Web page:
There is a tsunami of misinformation being circulated about COVID-19, and many science communicators are trying to counter this with facts. I have already explained, for example, that COVID-19 is not like the flu, and the perils of ignoring this have already been exposed by the situation of Brazil whose president, Jair Bolsonaro, considers COVID-19 to be “a little flu”, and has done his best to undermine the efforts at mitigation by cities and states in his country. As a result of this, Brazil's COVID-19 cases have jumped to second place in the world after the United States.
Another misinformation that is being circulated in social media is the notion that all the mitigation measures against COVID-19, from masks and social distancing to the stay at home orders, did not work to contain the spread of COVID-19. This can be demonstrated not to be true. There is abundant evidence that mitigation against COVID-19 reduced its spread both in the United States (for example: 1, 2, 3, 4, 5, 6, 7, and 8) and in other countries (1, 2, 3). There also is evidence from the past that these measures work. Even if you are not a scientist, it’s not difficult to figure out that a virus will spread more slowly in a population whose members interact less with each other compared to a population whose members interact more. This is really a no-brainer. Mitigation measures have prevented the health care system from being swamped with hospitalizations (what is known as “flattening the curve” of viral spread) as happened in populous localities that did not implement these measures soon enough. You have all read the stories and seen the pictures and videos of what uncontrolled spread of COVID-19 can do. I don’t need to belabor this point.
But there are other important things that we have gained with mitigation that are not often mentioned.
There is a vast world-wide network of hundreds of thousands of scientists that has been working around the clock during the pandemic in hospitals, universities, companies, and other organizations investigating the virus, how it spreads, and meticulously analyzing the symptoms of the patients presenting with the disease. These scientists share findings, information, ideas, and experience, and test old and new treatments on cultured cells, animals, and humans.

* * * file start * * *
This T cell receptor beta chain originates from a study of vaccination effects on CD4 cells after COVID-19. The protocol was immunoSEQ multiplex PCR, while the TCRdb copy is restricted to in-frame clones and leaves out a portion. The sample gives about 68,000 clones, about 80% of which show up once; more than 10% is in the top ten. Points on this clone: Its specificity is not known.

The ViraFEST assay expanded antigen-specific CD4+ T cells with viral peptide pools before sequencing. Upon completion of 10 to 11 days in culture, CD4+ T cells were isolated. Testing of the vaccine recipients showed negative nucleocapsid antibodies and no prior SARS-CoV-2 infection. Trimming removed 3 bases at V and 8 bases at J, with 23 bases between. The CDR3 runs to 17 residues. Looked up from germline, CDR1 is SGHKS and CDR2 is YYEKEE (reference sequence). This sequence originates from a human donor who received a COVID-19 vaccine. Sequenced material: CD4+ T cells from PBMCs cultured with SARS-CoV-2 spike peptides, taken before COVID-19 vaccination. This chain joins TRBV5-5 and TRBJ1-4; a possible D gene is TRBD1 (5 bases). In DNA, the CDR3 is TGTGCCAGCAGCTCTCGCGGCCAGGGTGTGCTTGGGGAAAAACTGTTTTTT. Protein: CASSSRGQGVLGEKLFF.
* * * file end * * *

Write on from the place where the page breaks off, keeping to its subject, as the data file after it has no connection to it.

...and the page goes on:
It is thanks to the action of these scientists that we now have a more accurate picture of the symptoms of COVID-19 and effective strategies to minimize the spread of the virus as we rescind stay-at-home orders and begin reopening our society. These scientists are also developing vaccines against COVID-19 and dealing with some unique problems in vaccine development pertinent to coronaviruses, and they are conducting studies to evaluate the benefit of other potential treatments for COVID-19. All in all, there are currently more than a thousand clinical trials all over the world investigating treatments for COVID-19. In these studies, some treatments that were initially touted as game changers such as hydroxychloroquine have so far not lived up to their initial promise. But other studies have shown more promise, such as that of the antiviral compound remdesivir, which is part of a remarkable story involving two decades of research into coronaviruses.
One of the greatest achievements of scientists studying COVID-19 is a reevaluation of what the disease really is. The virus that causes COVID-19 is called “SARS-Cov-2”. This stands for “severe acute respiratory syndrome coronavirus 2”. This is because it was thought that the virus would predominantly infect the airways. But early in the pandemic, doctors in China treating COVID-19 patients made the observation that hospitalized patients were experiencing blood clots. Bloodwork analysis indicated that the patients with the most severe illness were strongly positive for some of the most common indicators of risk of increased clotting. Doctors in other countries also found the same thing. A study with almost 3,000 patients found that indeed, those patients administered anticoagulants survived longer: an effect that was even more striking in the sickest patients. The International Society on Thrombosis and Haemostasis issued a document where they provided an interim guidance to treat patients with COVID-19 based on their coagulation parameters. This and other evidence ranging from the molecular to the clinical, has contributed to shape an emerging theory regarding COVID-19 which proposes that, although the disease starts in the lungs, the virus then proceeds to attack the blood vessels. This theory would explain many of the observations made regarding the particular symptoms of COVID-19, and suggests many new lines of treatment.
Apart from flattening the curve and other considerations, by delaying the spread of the virus through mitigation we have gained time and knowledge, and during a pandemic these two things are invaluable.
Image from pixabay by Queven is used under a pixabay license.